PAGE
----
Wednesday, June 11, 2014


Dear Jules,
One of the most special things in the world is the relationship between a grandchild and a grandparent.  I luckily had very special, very different relationships with my mother's mom, with whom I went to church, and my mother's dad, with whom I played violin, listened to stories, etc.  See Dedi.  You are lucky in that you have special relationships with Papa, Nagyi, and the woman I'm writing about today, Grammy.

When I first met your Grammy, I thought of her as more of a friend than a mom.  She has such an adventuresome spirit, is always up for an outing, and makes for an excellent shopping partner!  One of the things I reallly see in both of you is your zest for life...sometimes despite the odds.  When you go to the ocean, you get right in the water with no fear, and this is what your Grammy does.  Even if it's difficult, she wades right in and experiences life fully.  She's persistent and won't take "no" for an answer, which is something I envy but, thankfully, something you share with her.  In fact, Diane, your speech therapist, said that your spirit and your "willfulness" would take you far in life, and I can already see that.

Just a few years ago, I was on the phone with Grammy who, in her early fifties, wanted to go back to school to study photography at the prestigious Savannah College of Art and Design (SCAD).  She had talked to someone who told her she should stay at home with her husband, your Papa, and she was having doubts.  I told her that she needed to do this...I like to think that this conversation, along with the support of your Papa and her own determination, spurred her on in taking that leap--to continue our metaphor--into that water.

And the water was chilly and deep; she spent many many nights awake working on homework, had to have her work critiqued by eighteen-year-olds (who, let me tell you, are not kind critics!), and, most difficult, she lived almost four hours away from Papa.  It was not an easy time, but she did it.  She graduated Summa Cum Laude and is now a bona fide photographer and, recently, a painter.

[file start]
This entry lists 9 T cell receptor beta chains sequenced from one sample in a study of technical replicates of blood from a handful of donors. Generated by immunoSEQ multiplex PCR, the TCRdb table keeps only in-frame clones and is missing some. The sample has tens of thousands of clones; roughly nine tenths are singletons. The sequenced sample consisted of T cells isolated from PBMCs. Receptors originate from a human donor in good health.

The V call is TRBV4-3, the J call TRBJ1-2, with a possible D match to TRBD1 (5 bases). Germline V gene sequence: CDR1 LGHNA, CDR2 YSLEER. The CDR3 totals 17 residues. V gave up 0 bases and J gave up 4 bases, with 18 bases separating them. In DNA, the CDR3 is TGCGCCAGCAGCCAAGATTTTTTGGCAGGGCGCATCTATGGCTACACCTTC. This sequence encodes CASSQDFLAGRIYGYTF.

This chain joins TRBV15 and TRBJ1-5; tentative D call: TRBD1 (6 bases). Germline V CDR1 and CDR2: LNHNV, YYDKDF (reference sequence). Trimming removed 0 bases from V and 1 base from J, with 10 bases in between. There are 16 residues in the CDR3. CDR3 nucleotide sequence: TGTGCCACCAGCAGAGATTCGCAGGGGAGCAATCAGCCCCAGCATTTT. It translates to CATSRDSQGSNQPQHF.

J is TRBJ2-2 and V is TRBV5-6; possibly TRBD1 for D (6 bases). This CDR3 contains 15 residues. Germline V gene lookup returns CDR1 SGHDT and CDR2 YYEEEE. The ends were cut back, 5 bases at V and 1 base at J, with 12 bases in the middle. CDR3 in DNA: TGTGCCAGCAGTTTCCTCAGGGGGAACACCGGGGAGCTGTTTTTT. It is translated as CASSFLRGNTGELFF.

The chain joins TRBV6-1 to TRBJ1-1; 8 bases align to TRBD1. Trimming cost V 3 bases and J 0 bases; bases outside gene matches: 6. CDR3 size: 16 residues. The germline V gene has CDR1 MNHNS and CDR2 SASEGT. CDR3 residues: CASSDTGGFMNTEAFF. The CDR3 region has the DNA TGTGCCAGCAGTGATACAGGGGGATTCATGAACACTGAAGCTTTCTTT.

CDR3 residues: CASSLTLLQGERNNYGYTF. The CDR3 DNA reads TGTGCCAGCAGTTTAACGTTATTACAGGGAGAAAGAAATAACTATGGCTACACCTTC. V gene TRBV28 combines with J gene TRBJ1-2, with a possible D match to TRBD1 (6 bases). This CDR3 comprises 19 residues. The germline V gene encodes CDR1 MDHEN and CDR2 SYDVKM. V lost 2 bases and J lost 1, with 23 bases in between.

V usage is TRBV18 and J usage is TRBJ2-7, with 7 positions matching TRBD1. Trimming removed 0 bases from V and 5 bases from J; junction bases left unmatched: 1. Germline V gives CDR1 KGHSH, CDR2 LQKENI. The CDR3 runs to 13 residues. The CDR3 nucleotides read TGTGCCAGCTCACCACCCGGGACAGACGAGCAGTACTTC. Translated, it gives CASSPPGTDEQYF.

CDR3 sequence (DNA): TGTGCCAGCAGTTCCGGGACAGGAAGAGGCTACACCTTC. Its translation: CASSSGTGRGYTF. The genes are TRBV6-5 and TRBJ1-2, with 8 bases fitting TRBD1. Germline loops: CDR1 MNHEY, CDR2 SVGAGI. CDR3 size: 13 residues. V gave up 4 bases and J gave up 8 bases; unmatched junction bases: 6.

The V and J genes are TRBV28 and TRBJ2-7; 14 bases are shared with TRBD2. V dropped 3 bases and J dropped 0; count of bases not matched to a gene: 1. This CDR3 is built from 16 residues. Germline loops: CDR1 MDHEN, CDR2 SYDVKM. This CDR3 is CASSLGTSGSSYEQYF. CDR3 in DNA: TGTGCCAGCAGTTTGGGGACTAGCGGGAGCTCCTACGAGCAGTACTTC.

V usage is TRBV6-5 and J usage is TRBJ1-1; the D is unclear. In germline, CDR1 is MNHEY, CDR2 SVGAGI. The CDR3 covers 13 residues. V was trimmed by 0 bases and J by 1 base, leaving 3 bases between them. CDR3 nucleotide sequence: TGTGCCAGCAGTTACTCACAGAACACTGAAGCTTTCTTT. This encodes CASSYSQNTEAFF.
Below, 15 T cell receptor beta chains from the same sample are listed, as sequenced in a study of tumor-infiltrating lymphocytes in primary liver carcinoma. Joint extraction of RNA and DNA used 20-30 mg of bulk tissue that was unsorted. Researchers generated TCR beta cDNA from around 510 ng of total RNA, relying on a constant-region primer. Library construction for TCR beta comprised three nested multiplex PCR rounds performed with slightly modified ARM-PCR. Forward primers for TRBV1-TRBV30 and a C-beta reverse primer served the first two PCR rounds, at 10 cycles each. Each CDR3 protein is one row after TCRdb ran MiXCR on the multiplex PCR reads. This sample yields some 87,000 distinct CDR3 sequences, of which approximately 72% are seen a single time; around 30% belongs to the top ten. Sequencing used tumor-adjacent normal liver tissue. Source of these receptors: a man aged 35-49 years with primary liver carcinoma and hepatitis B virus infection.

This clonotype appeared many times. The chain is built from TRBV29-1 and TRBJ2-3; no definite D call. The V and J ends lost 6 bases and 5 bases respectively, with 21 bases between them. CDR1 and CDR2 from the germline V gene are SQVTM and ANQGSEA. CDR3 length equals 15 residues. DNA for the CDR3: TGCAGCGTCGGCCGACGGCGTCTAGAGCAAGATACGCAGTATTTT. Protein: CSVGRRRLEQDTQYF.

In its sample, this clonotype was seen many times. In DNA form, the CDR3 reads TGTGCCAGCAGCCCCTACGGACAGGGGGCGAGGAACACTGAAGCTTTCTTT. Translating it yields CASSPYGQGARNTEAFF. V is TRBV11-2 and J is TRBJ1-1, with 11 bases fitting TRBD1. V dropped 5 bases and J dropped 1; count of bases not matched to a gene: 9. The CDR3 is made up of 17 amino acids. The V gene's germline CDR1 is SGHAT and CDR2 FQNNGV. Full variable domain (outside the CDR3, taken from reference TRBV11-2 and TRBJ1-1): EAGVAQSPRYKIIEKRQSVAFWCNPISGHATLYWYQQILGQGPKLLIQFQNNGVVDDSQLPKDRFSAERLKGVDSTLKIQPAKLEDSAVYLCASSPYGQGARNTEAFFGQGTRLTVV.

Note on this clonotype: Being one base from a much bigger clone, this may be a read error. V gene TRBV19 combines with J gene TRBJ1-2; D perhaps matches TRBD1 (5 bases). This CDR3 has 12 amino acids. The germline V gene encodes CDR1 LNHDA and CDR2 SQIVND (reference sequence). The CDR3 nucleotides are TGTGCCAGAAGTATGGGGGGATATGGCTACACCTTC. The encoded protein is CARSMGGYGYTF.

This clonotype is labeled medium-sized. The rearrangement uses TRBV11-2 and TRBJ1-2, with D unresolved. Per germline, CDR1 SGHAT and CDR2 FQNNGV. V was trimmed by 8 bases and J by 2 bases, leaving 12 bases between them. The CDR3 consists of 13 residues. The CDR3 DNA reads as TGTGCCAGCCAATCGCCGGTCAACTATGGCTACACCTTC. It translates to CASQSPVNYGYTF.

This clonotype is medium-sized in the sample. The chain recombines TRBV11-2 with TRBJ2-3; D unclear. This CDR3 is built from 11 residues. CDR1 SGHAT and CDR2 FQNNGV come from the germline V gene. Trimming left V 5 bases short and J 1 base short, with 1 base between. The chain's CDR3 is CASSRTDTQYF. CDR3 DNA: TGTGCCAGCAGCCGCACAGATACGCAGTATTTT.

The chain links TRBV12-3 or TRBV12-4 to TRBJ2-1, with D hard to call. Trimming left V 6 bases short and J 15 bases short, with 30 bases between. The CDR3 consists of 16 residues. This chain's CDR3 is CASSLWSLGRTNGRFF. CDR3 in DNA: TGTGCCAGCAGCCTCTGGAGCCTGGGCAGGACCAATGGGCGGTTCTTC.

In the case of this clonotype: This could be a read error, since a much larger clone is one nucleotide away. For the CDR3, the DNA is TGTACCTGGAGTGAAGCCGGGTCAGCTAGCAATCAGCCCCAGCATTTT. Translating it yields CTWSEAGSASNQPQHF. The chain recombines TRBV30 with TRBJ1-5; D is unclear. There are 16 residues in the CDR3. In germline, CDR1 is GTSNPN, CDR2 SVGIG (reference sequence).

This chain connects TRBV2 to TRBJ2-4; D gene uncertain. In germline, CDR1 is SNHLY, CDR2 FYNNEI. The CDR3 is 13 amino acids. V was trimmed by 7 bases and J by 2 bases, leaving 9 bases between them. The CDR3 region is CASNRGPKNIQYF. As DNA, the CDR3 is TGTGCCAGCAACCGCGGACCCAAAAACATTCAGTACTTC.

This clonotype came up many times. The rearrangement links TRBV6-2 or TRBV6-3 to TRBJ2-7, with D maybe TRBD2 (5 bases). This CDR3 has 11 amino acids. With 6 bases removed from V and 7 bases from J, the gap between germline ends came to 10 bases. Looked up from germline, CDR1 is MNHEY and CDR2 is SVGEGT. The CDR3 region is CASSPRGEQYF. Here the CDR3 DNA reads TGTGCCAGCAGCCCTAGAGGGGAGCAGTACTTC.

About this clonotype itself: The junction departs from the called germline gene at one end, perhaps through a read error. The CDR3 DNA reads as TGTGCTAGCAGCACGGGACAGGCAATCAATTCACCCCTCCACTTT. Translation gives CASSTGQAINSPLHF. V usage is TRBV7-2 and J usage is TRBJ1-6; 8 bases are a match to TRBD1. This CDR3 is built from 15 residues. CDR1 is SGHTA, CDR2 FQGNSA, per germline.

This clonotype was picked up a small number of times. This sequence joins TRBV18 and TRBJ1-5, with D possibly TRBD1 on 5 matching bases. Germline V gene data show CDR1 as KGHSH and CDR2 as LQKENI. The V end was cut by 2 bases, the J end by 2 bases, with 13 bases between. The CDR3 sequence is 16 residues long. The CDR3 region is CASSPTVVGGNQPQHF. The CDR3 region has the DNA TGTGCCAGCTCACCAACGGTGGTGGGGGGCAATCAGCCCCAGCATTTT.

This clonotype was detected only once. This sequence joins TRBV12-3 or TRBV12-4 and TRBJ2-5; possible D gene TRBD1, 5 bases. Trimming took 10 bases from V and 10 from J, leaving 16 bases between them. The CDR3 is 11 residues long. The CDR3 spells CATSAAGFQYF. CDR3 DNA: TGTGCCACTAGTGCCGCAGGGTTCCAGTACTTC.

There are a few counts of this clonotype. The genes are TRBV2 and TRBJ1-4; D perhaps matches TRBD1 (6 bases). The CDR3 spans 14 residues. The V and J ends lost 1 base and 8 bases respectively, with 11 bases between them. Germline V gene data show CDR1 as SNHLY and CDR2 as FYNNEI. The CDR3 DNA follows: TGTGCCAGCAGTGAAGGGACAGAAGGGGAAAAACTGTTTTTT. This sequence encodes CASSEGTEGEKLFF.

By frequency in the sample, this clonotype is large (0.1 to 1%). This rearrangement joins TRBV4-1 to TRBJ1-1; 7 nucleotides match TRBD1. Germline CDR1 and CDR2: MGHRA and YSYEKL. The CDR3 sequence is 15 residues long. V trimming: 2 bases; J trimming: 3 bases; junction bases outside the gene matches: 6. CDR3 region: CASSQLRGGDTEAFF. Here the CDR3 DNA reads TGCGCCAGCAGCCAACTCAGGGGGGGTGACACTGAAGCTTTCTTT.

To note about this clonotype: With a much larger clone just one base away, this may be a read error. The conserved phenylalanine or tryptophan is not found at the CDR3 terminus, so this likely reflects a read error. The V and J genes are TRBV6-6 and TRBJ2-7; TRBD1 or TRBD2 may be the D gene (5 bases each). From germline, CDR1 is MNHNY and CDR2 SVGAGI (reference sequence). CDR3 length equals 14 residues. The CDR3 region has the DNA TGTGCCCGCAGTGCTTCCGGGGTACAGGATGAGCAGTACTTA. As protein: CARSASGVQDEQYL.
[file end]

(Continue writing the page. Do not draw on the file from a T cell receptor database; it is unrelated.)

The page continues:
I like to tell this story to my students because it would have been easy for her to back down.  At this point, she did not need the money, she had a house, and she could have just done photography as a hobbyist, but this was her dream, and she followed it.  She did not take "no" for an answer.

Not only is Grammy persistent, but she's one of those people who manages to pull this off and still have lots of friends because she has such a big heart.  She has been nothing but accepting of both me and your aunt Maggie, and this woman would go to the ends of the world for her boys.  She loves you so very much, and you have been developing a very special relationship.  Last week, she came and spent about three days with you; you went to the beach, to a few therapies, but mostly just enjoyed each other's company.  Here are some "selfies" that you and Grammy took:

Just seeing how happy you both are makes my heart smile, and I would like you to have these pictures and treasure them as you both grow older (and possibly less silly...though I doubt it).

On a personal note, it meant a lot to me that Grammy took time not only for you, but also to do something special with me.  Because I'm busy with you and with work, I don't often have time to do "girl things," and it's really easy to forget to do things for myself.  Grammy came with me to a studio called Wine and Design, where we had a few glasses of wine and then proceeded to copy one of their paintings...from scratch!  I have really no sense of spacial orientation and was terrified at the thought, but Grammy helped me every step of the way.  And we both painted sea paintings to go in your room:

I know they won't be in your room forever, but maybe you have these in storage and can remember this story.  I really did not like my painting until Granny told me the problem was that I had too many colors.  I fixed it and tried to "unify" it, and I think it turned out much better.  She didn't do it for me--it's definitely my own painting--but her advice helped.

This is, I think, the key to good parenting: to help your children but not do things for them. I can already tell that it's going to be so hard; when you're having trouble, I just want to make life easier, to do it for you.  But this painting makes me proud because I did it myself, and because I accepted advice (also not the easiest thing for me).  And so your Granny isn't only adventuresome and kind, but she is an excellent parent and grandmother.  You have special, very different relationships with all of your grandparents, and I think the magic is that you learn different things from each one.  

Nonetheless, every time you jump fearlessly in the water or insist on doing things by yourself, I think of this woman, her invaluable influence, and her precious love for you.

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